Moving on up: Sunday reflection

This morning’s Gospel reading is Mark 16:15–20:

Jesus said to his disciples:

“Go into the whole world and proclaim the gospel to every creature. Whoever believes and is baptized will be saved; whoever does not believe will be condemned. These signs will accompany those who believe: in my name they will drive out demons, they will speak new languages. They will pick up serpents with their hands, and if they drink any deadly thing, it will not harm them. They will lay hands on the sick, and they will recover.”

So then the Lord Jesus, after he spoke to them, was taken up into heaven and took his seat at the right hand of God. But they went forth and preached everywhere, while the Lord worked with them and confirmed the word through accompanying signs.

Just a few weeks ago, we celebrated Easter, the holiest day of the Christian year. On that day, we celebrate the empty tomb and the resurrection of Christ, the core of our faith and the example for us to follow. Christ’s conquest of death points the way to our salvation and gives us hope that we can enjoy true rest, true salvation, and true joy in the knowledge that the Lord awaits those who chose to be His children.

If that points the way, though, Ascension Sunday confirms it. In today’s Gospel — at least one of today’s Gospels, as there are two different choices of readings today — we come to the end of Jesus’ ministry on Earth. Having been bodily resurrected, Jesus entered heaven in bodily form, being the first to do so. He walked among the disciples and apostles in His consecrated and perfected body first for several weeks, providing us an example of what we hope for in salvation.

This culminates teachings that began with the prophets, especially Ezekiel. After the Lord warned Ezekiel that He would scatter “the dead bodies of the people of Israel before their idols” (chapter 6), He showed the prophet a vision of what He promised (chapter 37). And yet God told Ezekiel of the hope of resurrection:

The hand of the LORD was upon me, and he brought me out by the Spirit of the LORD, and set me down in the midst of the valley; it was full of bones. And he led me round among them; and behold, there were very many upon the valley; and behold, they were very dry. And he said to me, “Son of man, can these bones live?” And I answered, “O Lord GOD, you know.” Again he said to me, “Prophesy to these bones, and say to them, O dry bones, hear the word of the LORD. Thus says the Lord GOD to these bones: Behold, I will cause breath to enter you, and you shall live. And I will lay sinews upon you, and will cause flesh to come upon you, and cover you with skin, and put breath in you, and you shall live; and you shall know that I am the LORD.”

The passage goes on to describe Ezekiel’s vision of the Lord’s Word putting flesh on the bones and restoring them to life. The Lord tells Ezekiel of His message to Israel in this vision:

Thus says the Lord GOD: Behold, I will open your graves, and raise you from your graves, O my people; and I will bring you home into the land of Israel.

This foreshadows the Resurrection, of course, but it also describes Jesus’ mission. He was sent by the Father to “breathe upon these slain, that they may live,” as we continue to be enslaved by sin. Easter was the sign of all signs of what was to come. The Ascension showed its purpose.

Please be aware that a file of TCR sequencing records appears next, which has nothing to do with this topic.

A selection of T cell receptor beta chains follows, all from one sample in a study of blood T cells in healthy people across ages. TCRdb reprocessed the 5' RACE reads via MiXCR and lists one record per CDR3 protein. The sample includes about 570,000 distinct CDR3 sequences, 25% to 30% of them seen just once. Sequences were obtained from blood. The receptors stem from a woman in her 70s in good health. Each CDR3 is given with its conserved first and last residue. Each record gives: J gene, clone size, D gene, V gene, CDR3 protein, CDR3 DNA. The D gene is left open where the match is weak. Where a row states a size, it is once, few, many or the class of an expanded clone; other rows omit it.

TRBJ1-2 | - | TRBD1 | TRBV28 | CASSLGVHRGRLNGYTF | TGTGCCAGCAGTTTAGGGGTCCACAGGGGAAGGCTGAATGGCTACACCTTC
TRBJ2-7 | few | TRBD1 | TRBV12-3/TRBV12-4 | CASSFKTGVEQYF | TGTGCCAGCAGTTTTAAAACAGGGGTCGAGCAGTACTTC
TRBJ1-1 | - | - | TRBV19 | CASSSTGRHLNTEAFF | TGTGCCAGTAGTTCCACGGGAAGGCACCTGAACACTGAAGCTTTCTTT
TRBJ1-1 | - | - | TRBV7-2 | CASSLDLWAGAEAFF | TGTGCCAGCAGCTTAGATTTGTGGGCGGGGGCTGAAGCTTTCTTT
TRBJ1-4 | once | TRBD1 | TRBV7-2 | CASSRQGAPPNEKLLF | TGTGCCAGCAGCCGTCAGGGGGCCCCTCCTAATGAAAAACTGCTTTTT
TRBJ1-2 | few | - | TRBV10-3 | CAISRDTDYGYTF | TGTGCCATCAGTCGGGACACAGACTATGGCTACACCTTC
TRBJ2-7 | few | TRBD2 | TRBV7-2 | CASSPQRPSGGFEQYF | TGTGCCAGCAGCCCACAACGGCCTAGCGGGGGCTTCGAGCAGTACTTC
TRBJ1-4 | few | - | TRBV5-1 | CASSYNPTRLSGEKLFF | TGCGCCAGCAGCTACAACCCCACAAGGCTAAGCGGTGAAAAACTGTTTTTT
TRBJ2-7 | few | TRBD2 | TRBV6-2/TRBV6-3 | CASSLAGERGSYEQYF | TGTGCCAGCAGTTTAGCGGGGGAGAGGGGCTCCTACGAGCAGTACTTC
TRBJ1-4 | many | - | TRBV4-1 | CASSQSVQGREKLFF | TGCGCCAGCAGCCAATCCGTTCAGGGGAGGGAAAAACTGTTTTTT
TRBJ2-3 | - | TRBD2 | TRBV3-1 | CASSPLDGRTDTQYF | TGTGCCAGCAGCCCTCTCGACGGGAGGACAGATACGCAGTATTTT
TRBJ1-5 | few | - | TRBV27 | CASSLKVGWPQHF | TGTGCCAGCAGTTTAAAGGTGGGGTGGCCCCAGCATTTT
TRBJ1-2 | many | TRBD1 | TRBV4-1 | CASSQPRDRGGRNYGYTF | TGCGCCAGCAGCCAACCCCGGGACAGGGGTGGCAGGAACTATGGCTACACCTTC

It’s not the only such sign in our readings today, depending again on which schedule your parish uses. We also hear about the martyrdom of St. Stephen, the first known martyr of the new church, who was persecuted for his faith. Stephen was of the order of deacons, called to serve the Apostles in their liturgy. In his trial, Stephen has a vision of salvation and resurrection and preaches it to his accusers, who then stone him to death.

Who was it that persecuted and executed Stephen, however? In Acts, Luke identifies him as “a young man named Saul.” Saul of Tarsus would continue to persecute Christ’s church until he had a vision of his own, one that blinded him for three days and converted him from persecutor to apostle. Paul became the church’s greatest theologian and evangelist, accompanied by many, including Luke.

Paul was a great teacher in his words and actions, but his life teaches us something as well. It’s a lesson that the Lord tried to teach us in Ezekiel, and that Jesus preached constantly. Its message is simple: Redemption is at hand for those who repent of their sin. In Ezekiel, the field of dry bones resulted from Israel’s idolatry and faithfulness, and yet the Lord was willing to redeem them and bring them back to life with Him. Jesus taught forgiveness of sins and repentance as His message of love, and returned to demonstrate that the opposite of sin was hope. Paul’s conversion and redemption showed that the Lord would embrace anyone who heard and believed, and repented and atoned for sin.

Christ’s Ascension is our hope, our knowledge of the Lord’s plan for all of us who choose to ascend with Him. We are the dry bones who yearn for the breath of God’s love — and it is never too late for us to embrace it.

The front page image is a detail from “The Ascension” by Pietro Perugino, c. 1495-98, currently on display in the Museum of Fine Arts in Lyon, France. Via Wikimedia Commons

“Sunday Reflection” is a regular feature, looking at the specific readings used in today’s Mass in Catholic parishes around the world. The reflection represents only my own point of view, intended to help prepare myself for the Lord’s day and perhaps spark a meaningful discussion. Previous Sunday Reflections from the main page can be found here.  For previous Green Room entries, click here.